DFS Migration issues

I am new to DFS.  We took over the IT work for a small company.  They have 2 locations, each with a Windows 2008R2 server runnning the DFS role.

I installed a new 2012R2 Server at location 2 and setup the DFS Member.  Then I added the replicated folders to the local server in c:\DFSData\

Everything seemed to be working fine, I was even able to watch the files starting to trasnfer.  

But this morning I started getting phone calls about missing files.

It seems that some of the files from the source server are missing, mainly users profile data like My documents.

I was under the impression that when during the initial sync, the source files would remain untouched.

The files I am concerned about are located in d:\users and d:\profiles.

My main question is how can I tell if those files are gone or what happened to them.
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revo1059Asked:
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Jason CrawfordTransport NinjaCommented:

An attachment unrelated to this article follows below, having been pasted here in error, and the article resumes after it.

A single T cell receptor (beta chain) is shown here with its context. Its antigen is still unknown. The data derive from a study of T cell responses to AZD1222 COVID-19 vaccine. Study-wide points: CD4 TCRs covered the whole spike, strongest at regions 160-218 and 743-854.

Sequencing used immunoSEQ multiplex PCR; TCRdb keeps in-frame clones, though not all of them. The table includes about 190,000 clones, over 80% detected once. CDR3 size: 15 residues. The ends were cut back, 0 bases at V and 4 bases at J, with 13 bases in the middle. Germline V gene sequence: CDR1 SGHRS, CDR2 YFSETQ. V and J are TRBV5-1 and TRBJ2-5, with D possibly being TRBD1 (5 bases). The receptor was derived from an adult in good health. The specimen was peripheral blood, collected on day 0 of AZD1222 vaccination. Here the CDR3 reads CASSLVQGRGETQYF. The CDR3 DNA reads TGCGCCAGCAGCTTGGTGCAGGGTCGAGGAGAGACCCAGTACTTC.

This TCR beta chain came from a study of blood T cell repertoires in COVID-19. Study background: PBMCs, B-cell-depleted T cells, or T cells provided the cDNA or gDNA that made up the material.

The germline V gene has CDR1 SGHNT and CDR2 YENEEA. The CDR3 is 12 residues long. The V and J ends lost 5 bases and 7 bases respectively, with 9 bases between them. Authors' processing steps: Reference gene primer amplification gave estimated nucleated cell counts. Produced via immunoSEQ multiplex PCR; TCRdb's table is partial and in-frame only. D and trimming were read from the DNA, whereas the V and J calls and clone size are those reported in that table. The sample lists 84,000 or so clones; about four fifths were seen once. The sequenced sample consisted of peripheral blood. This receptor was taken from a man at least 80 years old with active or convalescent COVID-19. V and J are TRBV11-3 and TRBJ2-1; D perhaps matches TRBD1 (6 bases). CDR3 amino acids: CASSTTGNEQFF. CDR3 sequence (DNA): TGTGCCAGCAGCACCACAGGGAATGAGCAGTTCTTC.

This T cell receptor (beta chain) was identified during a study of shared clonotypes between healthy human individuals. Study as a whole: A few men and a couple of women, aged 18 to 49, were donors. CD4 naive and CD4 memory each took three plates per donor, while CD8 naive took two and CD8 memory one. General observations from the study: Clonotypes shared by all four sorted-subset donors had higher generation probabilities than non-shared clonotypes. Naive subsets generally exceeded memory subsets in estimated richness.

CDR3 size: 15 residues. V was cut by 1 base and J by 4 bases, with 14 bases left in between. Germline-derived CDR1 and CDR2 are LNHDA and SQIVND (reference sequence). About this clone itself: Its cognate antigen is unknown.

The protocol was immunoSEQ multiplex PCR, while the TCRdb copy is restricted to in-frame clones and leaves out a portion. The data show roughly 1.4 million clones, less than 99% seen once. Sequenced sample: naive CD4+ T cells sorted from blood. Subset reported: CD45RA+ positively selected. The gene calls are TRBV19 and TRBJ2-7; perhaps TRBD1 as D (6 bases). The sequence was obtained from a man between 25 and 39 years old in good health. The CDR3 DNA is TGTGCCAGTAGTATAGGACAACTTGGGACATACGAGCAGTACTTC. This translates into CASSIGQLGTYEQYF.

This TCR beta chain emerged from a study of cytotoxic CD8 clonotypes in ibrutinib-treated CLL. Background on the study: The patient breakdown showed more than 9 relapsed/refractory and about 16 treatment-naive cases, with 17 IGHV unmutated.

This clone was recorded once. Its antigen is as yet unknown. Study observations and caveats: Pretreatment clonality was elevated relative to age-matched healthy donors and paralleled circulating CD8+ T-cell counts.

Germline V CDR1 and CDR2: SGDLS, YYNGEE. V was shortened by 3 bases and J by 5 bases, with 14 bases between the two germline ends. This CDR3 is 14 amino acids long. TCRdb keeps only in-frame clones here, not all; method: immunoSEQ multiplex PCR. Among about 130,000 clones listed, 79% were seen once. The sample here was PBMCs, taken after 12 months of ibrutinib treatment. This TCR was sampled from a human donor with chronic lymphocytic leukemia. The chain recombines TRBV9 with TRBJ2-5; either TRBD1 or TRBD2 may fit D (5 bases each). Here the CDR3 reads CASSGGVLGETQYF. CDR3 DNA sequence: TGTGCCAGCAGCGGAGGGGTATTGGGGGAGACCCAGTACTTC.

Man you just entered a world of hurt.

How much data are we talking about here?  Did you pre-stage prior to turning on replication?  If so, what MS approved method did you use?  I assume you're talking about production data in which case every other issue or ticket you're working on just took a backseat.  You may want to bite the bullet and call MS on this one to prevent any data loss.
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kevinhsiehCommented:
Are you using DFS namespace as well? Maybe users are accessing files on the new server before everything has replicated. In that case, disable the DFS namespace references to the new servers until replication is complete. You generally only want to allow access to a single server in a site.
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revo1059Author Commented:
There was about 750GB of data total.  I did not pre-stage the data.

To answer kevinhsieh... Yes, we are using DFS Namespaces as well.  The name spaces are behaving strangely.  when you visit the name space ( doamin.local ) it lists the shares but the contents of those shares can be different from the 2 sites.